As we discussed Hancock’s slow career death which took the best part of seven years it was obvious that what happened bothers them still. A great talent was clearly wasted as he died by his own hand in Australia while making his final TV series.
Following the break-up with Hancock in the early sixties we discussed another major project of theirs, “Comedy Playhouse”, which produced another British comedy classic, Steptoe and Son. This was fascinating in itself as I learned about the work involved and the nitty-gritty of writing.
For Steptoe, originally titled “The Offer”, Wilfred Bramble and Harry H Corbett were brought in as actors to perform a different type of comedy not seen before on British television. It was very dark and was played to perfection by the Bramble and Corbett. The simple assertion that they were in conflict but unavoidably tied together by blood made for some harrowing viewing. All Harold’s attempts at freedom failed which in many ways emulated real life as Harry, a very successful stage actor, found serious work dry up as he was unavoidably typecast.
I learned that day something that in hindsight is glaringly obvious. Comedy has nothing to do with situation but is all about relationships and how people react with each other.
Bringing the discussion right up to date I asked them both about the results for the “Best British Sitcom” TV show on the BBC. Consensus was that 30 for Hancock was pretty good ranking considering its age, the quality of the black and white film and that it doesn’t get shown that often. Steptoe was placed at 15 and it was felt that the subject matter meant that it wasn’t repeated as often as it might be either. Was there a little resentment at the lack of repeat fees? Quite possibly.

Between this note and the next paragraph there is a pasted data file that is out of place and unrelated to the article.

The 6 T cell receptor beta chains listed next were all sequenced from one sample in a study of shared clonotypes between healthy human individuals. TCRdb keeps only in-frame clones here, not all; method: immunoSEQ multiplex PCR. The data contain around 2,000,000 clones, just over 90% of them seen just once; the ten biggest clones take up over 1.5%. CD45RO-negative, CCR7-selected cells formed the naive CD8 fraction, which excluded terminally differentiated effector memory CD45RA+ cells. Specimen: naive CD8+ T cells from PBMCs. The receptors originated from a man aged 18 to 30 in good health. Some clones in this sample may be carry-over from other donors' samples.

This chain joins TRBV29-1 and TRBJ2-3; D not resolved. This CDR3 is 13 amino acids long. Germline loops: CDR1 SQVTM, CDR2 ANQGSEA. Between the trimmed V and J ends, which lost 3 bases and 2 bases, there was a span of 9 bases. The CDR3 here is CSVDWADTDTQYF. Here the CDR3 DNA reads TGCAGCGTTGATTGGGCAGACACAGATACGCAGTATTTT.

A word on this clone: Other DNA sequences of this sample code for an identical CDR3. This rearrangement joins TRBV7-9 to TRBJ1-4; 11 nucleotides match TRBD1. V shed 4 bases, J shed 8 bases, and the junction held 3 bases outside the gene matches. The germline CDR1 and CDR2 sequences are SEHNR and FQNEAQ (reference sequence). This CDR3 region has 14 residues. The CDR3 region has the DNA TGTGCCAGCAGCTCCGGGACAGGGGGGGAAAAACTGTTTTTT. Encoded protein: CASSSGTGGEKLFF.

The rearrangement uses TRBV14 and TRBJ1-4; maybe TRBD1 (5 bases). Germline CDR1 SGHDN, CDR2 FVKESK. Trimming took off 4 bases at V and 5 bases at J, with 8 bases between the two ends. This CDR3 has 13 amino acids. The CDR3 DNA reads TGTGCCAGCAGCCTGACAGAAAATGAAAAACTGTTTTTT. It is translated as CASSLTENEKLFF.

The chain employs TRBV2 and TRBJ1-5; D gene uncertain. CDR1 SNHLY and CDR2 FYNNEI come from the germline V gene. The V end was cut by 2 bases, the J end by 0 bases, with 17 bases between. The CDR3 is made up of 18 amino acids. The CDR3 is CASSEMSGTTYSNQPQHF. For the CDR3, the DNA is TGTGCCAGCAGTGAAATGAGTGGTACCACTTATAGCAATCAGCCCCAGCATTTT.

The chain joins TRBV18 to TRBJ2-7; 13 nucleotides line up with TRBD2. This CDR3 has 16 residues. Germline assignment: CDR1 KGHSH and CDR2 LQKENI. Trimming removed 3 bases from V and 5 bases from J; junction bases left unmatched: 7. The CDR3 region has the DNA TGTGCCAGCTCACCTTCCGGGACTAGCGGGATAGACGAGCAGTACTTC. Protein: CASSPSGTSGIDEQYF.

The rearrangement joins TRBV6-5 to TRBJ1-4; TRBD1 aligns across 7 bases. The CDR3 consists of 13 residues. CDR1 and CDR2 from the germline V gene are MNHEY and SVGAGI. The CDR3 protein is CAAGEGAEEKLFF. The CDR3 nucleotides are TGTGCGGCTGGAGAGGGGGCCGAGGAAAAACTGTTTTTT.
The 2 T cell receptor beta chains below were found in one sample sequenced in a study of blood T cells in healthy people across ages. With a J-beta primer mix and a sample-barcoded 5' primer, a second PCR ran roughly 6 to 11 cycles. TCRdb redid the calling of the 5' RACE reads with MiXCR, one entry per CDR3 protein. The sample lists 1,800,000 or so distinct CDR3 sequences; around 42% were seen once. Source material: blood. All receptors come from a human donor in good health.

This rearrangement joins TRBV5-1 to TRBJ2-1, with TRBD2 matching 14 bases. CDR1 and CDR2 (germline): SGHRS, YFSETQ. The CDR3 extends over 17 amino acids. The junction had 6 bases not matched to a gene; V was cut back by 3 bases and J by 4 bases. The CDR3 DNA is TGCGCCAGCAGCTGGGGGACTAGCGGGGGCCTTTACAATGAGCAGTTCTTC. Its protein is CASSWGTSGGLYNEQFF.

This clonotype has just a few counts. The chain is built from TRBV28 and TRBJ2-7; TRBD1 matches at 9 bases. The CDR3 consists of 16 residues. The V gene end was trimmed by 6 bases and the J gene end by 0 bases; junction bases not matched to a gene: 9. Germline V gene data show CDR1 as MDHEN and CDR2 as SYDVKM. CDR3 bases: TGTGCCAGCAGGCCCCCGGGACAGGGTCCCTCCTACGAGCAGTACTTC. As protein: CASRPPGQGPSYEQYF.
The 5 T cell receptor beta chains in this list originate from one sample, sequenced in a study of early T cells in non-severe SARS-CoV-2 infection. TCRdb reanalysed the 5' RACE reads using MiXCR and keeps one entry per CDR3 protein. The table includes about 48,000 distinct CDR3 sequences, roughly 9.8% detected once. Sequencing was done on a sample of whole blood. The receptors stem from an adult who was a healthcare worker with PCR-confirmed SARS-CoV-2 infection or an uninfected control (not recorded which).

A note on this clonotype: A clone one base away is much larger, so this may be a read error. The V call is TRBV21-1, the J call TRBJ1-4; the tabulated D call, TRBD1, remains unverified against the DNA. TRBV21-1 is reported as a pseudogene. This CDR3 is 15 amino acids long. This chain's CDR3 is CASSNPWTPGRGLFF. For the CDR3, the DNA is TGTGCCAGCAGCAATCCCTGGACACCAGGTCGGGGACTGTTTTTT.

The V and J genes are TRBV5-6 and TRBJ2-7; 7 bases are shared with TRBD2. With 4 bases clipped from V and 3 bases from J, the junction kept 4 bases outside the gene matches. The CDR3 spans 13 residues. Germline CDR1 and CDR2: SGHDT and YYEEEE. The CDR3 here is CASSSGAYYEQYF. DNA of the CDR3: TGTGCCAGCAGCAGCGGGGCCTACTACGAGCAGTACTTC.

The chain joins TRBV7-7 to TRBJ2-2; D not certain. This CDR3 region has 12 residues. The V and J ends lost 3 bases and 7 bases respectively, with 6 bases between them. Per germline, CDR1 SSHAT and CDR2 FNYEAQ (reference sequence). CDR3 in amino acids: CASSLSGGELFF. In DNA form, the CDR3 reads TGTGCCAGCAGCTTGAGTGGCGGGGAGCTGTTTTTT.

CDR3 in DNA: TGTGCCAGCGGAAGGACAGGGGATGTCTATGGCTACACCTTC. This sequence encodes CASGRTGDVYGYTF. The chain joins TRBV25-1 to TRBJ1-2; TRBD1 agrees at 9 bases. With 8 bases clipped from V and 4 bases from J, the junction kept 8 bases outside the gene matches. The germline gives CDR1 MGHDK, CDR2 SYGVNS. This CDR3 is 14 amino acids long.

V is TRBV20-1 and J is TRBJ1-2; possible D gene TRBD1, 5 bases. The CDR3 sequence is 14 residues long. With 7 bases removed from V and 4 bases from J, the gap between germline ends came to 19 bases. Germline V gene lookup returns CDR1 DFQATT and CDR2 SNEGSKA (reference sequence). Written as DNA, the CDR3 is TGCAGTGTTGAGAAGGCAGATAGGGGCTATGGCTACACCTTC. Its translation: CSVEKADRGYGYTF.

For the record, here is the Top 30:
1. Only Fools and Horses – 342,426 votes
2. Blackadder – 282,106 votes
3. The Vicar of Dibley – 212,927 votes
4. Dad’s Army – 174,138 votes
5. Fawlty Towers – 172,066 votes
6. Yes Minister / Yes, Prime Minister – 123,502 votes
7. Porridge – 93,902 votes
8. Open All Hours – 67,237 votes
9. The Good Life – 40,803 votes
10. One Foot in the Grave – 31,410 votes
11. Father Ted
12. Keeping Up Appearances
13. ‘Allo ‘Allo!
14. Last of the Summer Wine
15. Steptoe and Son
16. Men Behaving Badly
17. Absolutely Fabulous
18. Red Dwarf
19. The Royle Family
20. Are You Being Served?
21. To the Manor Born
22. Some Mothers Do ‘Ave ‘Em
23. The Likely Lads
24. My Family
25. The Office
26. Drop the Dead Donkey
27. Rising Damp
29. As Time Goes By
30. Hancock’s Half Hour
Our interview was now over. I’m glad to say that my recording equipment didn’t disappoint and I am left with 80 minute CD which I edited together from over two hours of material plus an autographed copy of a book of Tony Hancock photographs. Fantastic!
Even if old British comedy is of no interest to you this story should act as an inspiration to many. I could told myself that these two great guys wouldn’t have time to talk to me but how would I know for sure unless I ask them? Let’s face it, I had nothing to lose and so it proved.
As the saying goes: “Ask and you shall receive”.